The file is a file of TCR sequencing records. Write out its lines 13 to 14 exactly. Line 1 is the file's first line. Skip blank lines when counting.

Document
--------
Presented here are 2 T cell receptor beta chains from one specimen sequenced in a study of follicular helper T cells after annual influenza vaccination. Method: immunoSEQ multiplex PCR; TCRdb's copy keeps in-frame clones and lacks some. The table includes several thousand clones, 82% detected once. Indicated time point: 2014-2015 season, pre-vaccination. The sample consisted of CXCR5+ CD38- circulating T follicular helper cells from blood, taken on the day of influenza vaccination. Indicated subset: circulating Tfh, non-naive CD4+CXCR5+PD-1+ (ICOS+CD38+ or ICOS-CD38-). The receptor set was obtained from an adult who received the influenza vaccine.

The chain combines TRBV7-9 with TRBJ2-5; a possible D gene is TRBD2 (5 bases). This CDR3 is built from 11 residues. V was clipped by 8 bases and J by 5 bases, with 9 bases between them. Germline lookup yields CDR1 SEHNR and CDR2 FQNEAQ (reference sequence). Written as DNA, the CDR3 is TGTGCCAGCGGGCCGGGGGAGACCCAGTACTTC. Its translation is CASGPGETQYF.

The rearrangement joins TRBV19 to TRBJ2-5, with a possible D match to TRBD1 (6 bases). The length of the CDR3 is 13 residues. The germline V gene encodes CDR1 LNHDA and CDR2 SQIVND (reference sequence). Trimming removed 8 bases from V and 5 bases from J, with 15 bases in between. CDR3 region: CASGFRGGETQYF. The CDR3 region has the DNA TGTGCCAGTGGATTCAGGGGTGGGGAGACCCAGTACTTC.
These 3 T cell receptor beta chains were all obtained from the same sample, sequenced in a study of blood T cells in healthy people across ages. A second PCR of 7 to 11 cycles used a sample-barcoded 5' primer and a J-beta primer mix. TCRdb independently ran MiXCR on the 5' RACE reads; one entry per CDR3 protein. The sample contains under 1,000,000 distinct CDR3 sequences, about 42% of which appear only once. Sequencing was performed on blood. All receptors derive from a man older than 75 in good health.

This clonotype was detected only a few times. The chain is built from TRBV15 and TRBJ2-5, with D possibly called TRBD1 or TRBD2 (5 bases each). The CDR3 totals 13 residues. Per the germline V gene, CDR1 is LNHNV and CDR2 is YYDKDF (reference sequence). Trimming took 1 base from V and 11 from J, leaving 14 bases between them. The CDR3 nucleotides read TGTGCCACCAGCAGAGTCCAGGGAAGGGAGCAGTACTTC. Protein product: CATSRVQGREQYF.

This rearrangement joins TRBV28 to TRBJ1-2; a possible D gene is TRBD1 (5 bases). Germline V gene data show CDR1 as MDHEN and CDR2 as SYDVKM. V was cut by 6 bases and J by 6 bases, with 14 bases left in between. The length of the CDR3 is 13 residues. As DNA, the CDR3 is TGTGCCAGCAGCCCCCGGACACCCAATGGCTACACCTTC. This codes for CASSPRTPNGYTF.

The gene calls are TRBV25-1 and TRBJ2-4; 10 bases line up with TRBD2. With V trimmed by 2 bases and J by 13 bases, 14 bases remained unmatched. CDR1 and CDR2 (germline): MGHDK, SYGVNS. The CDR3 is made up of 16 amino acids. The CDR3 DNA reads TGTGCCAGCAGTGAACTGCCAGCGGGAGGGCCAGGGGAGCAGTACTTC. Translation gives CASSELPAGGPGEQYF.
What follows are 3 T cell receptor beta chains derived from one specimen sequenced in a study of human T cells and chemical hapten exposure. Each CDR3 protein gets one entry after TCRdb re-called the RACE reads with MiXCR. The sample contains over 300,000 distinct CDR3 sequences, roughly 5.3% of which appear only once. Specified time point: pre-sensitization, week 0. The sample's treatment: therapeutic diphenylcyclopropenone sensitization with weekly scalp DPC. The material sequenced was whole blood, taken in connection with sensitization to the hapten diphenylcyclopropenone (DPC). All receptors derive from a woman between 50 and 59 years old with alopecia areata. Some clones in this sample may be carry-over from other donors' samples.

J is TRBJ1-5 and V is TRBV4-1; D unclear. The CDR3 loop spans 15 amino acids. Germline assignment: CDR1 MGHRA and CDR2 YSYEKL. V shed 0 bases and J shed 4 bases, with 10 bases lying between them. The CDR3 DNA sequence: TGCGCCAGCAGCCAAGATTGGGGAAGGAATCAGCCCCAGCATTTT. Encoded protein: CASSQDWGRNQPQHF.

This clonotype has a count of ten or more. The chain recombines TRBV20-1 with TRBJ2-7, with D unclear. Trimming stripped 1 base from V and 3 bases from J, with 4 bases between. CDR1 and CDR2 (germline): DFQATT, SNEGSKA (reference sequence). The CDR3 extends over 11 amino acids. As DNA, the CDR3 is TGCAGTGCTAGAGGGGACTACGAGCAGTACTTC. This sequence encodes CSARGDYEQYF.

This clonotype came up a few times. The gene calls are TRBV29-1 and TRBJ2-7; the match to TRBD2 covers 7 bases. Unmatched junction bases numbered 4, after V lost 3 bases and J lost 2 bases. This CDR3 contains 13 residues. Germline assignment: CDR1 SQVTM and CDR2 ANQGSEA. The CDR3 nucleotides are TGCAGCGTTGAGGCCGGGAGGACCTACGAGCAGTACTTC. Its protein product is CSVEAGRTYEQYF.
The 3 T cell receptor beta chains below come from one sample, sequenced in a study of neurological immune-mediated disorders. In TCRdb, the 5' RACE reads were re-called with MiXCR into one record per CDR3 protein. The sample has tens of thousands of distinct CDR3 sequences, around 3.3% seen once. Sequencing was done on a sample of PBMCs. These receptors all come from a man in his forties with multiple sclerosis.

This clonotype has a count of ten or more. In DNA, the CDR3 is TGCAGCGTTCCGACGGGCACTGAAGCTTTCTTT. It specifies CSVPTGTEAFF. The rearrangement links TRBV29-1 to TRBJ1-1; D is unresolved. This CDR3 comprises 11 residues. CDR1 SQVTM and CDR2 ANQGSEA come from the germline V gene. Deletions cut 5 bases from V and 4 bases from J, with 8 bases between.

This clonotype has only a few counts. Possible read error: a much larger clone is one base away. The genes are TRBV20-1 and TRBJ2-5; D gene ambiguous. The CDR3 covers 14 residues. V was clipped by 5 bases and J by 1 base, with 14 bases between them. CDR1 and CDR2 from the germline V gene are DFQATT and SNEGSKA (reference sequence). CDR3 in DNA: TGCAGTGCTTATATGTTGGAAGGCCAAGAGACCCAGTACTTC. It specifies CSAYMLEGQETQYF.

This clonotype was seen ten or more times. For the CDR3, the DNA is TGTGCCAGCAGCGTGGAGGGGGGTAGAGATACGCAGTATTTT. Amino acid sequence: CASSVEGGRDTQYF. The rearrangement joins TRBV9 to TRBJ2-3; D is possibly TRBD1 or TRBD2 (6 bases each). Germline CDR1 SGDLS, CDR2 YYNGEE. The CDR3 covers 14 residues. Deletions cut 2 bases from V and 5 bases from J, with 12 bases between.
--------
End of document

This clonotype has a count of ten or more. In DNA, the CDR3 is TGCAGCGTTCCGACGGGCACTGAAGCTTTCTTT. It specifies CSVPTGTEAFF. The rearrangement links TRBV29-1 to TRBJ1-1; D is unresolved. This CDR3 comprises 11 residues. CDR1 SQVTM and CDR2 ANQGSEA come from the germline V gene. Deletions cut 5 bases from V and 4 bases from J, with 8 bases between.

This clonotype has only a few counts. Possible read error: a much larger clone is one base away. The genes are TRBV20-1 and TRBJ2-5; D gene ambiguous. The CDR3 covers 14 residues. V was clipped by 5 bases and J by 1 base, with 14 bases between them. CDR1 and CDR2 from the germline V gene are DFQATT and SNEGSKA (reference sequence). CDR3 in DNA: TGCAGTGCTTATATGTTGGAAGGCCAAGAGACCCAGTACTTC. It specifies CSAYMLEGQETQYF.